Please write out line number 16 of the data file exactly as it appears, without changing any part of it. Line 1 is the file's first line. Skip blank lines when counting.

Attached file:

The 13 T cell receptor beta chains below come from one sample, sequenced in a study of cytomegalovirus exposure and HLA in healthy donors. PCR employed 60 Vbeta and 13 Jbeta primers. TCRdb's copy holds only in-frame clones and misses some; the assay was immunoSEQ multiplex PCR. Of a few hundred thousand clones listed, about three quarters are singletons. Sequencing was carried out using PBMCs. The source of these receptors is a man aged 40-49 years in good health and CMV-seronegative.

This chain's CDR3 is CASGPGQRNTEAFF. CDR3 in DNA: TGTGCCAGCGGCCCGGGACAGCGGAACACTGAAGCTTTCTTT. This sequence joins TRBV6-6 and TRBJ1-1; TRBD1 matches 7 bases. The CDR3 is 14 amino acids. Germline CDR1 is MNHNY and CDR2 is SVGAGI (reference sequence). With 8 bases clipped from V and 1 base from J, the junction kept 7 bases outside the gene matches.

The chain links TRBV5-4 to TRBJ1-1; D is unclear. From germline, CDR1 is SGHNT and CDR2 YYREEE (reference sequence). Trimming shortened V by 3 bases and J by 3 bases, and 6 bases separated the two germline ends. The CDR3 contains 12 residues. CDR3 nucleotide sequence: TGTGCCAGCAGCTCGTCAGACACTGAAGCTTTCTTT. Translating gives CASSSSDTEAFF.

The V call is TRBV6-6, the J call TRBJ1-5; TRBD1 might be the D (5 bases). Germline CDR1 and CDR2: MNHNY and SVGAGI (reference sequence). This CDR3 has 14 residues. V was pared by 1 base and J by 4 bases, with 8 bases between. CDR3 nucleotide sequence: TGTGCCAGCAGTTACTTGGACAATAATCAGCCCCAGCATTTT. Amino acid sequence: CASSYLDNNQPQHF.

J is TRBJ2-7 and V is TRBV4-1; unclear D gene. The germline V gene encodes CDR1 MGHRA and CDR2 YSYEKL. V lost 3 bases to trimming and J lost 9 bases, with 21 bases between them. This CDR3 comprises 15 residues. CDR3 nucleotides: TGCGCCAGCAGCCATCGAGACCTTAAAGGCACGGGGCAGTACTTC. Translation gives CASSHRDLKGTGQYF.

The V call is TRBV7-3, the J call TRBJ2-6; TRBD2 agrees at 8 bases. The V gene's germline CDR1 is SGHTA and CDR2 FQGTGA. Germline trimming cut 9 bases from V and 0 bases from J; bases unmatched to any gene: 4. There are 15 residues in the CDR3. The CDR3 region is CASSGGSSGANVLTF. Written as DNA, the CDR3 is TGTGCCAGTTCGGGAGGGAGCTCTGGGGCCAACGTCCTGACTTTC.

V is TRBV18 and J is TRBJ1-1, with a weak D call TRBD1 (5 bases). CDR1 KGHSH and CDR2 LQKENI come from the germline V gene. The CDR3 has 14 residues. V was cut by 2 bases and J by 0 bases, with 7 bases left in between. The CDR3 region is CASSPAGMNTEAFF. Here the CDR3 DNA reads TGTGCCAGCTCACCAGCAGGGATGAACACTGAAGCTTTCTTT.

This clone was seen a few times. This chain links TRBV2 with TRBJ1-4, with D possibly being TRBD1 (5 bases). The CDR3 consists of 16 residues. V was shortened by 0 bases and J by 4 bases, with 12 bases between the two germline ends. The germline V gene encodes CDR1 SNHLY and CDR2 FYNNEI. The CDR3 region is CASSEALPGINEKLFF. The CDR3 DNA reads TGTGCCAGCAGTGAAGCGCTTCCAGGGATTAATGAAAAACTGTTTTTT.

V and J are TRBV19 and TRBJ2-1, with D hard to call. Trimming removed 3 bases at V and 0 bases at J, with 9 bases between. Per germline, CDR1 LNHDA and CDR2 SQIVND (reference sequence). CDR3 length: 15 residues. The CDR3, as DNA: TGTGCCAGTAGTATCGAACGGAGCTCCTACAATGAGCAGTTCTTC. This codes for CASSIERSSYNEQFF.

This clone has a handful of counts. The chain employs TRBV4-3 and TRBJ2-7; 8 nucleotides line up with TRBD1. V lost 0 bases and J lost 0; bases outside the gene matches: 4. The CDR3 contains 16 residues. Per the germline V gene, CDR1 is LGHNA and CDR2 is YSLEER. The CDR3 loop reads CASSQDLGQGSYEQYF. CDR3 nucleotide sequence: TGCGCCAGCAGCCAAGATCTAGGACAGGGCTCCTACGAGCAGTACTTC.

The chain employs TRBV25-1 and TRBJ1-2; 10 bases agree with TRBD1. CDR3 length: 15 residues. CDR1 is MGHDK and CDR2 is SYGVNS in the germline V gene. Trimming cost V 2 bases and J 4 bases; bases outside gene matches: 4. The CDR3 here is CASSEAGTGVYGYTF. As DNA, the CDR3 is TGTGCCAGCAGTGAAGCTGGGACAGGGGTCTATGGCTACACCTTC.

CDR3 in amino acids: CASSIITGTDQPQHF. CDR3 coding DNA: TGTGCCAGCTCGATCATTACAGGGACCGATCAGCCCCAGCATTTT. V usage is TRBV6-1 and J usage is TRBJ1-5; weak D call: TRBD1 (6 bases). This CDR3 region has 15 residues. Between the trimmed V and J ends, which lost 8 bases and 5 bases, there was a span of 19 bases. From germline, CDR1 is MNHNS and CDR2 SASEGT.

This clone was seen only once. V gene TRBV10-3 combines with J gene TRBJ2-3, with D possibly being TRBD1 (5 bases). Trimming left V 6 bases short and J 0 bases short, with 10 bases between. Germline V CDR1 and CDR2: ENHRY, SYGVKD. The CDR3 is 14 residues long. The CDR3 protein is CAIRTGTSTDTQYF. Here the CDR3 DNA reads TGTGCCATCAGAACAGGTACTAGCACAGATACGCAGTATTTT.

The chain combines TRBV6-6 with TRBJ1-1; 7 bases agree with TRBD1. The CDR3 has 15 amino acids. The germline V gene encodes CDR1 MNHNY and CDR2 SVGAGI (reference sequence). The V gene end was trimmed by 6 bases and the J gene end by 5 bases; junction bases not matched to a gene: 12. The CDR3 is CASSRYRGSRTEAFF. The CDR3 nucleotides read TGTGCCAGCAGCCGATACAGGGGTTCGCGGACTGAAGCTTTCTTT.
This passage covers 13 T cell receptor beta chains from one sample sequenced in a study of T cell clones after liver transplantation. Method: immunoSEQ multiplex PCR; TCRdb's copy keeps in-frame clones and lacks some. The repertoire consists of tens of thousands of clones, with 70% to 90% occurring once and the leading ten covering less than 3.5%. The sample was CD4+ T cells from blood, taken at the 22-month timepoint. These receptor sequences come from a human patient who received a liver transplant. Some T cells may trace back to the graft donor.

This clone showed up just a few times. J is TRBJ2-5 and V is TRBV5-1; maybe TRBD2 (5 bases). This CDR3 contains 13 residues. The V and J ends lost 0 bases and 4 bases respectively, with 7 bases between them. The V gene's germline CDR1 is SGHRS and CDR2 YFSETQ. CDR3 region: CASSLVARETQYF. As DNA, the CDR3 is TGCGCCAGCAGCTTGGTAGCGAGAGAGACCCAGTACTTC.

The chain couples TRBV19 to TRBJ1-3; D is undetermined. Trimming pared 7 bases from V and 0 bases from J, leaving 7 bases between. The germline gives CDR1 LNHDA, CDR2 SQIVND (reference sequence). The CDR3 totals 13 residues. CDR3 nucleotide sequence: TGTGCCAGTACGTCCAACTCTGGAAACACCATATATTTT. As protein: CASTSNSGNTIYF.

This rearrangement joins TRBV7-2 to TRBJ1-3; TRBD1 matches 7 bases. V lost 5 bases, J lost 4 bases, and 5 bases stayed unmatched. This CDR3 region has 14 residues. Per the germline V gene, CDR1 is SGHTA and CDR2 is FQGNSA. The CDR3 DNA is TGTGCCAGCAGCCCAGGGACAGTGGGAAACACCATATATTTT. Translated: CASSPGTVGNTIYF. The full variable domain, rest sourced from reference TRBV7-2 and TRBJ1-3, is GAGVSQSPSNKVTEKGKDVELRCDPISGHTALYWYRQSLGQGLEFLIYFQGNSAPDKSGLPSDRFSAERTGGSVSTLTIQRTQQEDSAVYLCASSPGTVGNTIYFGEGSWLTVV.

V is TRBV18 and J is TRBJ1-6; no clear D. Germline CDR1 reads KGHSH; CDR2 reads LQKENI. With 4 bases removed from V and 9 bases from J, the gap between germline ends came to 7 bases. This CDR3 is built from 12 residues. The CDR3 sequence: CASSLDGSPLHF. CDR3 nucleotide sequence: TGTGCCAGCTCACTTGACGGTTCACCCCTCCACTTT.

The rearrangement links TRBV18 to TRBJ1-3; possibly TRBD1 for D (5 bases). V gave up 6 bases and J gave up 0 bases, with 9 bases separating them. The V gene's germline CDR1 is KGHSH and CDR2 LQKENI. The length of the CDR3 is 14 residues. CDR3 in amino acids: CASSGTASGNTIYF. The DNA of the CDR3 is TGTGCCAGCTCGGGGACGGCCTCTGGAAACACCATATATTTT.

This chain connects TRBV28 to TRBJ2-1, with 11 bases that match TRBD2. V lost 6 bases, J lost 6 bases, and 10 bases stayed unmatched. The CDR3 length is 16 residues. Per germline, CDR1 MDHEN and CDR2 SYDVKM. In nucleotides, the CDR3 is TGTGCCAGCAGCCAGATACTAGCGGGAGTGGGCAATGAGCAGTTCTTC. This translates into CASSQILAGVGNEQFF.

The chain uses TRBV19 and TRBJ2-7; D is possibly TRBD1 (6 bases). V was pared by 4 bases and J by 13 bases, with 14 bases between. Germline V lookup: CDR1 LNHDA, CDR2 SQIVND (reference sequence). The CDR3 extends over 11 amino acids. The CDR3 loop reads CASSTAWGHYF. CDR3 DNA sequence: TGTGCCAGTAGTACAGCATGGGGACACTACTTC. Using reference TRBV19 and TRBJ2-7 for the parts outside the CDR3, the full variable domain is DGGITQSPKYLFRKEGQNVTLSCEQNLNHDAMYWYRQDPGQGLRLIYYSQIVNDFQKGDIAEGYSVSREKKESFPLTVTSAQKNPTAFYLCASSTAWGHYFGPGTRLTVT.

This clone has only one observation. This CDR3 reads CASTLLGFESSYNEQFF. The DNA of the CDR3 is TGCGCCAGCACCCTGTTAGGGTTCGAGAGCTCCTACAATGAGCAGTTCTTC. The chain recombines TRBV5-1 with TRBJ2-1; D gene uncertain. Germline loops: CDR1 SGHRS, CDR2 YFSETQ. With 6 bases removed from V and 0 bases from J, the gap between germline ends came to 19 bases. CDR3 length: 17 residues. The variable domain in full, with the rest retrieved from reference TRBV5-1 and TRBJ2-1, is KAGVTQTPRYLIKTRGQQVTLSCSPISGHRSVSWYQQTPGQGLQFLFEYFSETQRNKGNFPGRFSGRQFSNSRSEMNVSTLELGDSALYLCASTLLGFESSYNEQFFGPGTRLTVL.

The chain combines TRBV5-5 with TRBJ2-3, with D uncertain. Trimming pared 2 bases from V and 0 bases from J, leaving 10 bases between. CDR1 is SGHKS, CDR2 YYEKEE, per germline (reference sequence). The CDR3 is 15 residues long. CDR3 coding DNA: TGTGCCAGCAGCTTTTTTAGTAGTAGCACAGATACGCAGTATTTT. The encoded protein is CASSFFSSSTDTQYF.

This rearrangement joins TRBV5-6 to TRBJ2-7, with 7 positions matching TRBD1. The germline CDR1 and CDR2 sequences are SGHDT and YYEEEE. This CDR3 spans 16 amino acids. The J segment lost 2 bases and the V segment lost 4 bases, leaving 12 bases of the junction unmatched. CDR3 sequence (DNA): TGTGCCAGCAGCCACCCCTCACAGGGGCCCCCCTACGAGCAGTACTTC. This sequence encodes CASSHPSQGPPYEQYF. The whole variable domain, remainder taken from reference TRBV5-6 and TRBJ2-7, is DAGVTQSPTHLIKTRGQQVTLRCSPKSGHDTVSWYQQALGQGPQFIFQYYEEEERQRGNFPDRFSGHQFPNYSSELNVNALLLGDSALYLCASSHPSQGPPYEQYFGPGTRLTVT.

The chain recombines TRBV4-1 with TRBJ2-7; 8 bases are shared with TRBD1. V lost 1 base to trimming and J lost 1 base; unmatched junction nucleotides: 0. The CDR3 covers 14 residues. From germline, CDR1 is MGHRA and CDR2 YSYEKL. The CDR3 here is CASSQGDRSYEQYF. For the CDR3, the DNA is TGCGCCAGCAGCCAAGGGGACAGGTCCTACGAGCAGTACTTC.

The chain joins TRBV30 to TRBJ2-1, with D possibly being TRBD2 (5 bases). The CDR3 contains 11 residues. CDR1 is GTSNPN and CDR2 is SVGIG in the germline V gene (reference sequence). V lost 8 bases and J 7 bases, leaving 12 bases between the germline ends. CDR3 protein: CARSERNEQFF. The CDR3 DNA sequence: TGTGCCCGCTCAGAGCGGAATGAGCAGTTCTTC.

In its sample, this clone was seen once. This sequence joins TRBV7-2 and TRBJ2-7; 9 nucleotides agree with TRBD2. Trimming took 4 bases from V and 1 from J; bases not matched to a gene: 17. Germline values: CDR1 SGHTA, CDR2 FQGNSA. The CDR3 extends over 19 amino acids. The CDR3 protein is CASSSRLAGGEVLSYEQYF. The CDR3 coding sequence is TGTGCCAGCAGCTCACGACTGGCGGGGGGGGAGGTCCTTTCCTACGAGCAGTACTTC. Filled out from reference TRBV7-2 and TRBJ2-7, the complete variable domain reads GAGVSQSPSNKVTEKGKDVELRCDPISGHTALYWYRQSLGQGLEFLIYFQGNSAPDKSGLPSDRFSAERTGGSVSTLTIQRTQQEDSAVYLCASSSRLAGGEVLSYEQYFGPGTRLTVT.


This clone showed up just a few times. J is TRBJ2-5 and V is TRBV5-1; maybe TRBD2 (5 bases). This CDR3 contains 13 residues. The V and J ends lost 0 bases and 4 bases respectively, with 7 bases between them. The V gene's germline CDR1 is SGHRS and CDR2 YFSETQ. CDR3 region: CASSLVARETQYF. As DNA, the CDR3 is TGCGCCAGCAGCTTGGTAGCGAGAGAGACCCAGTACTTC.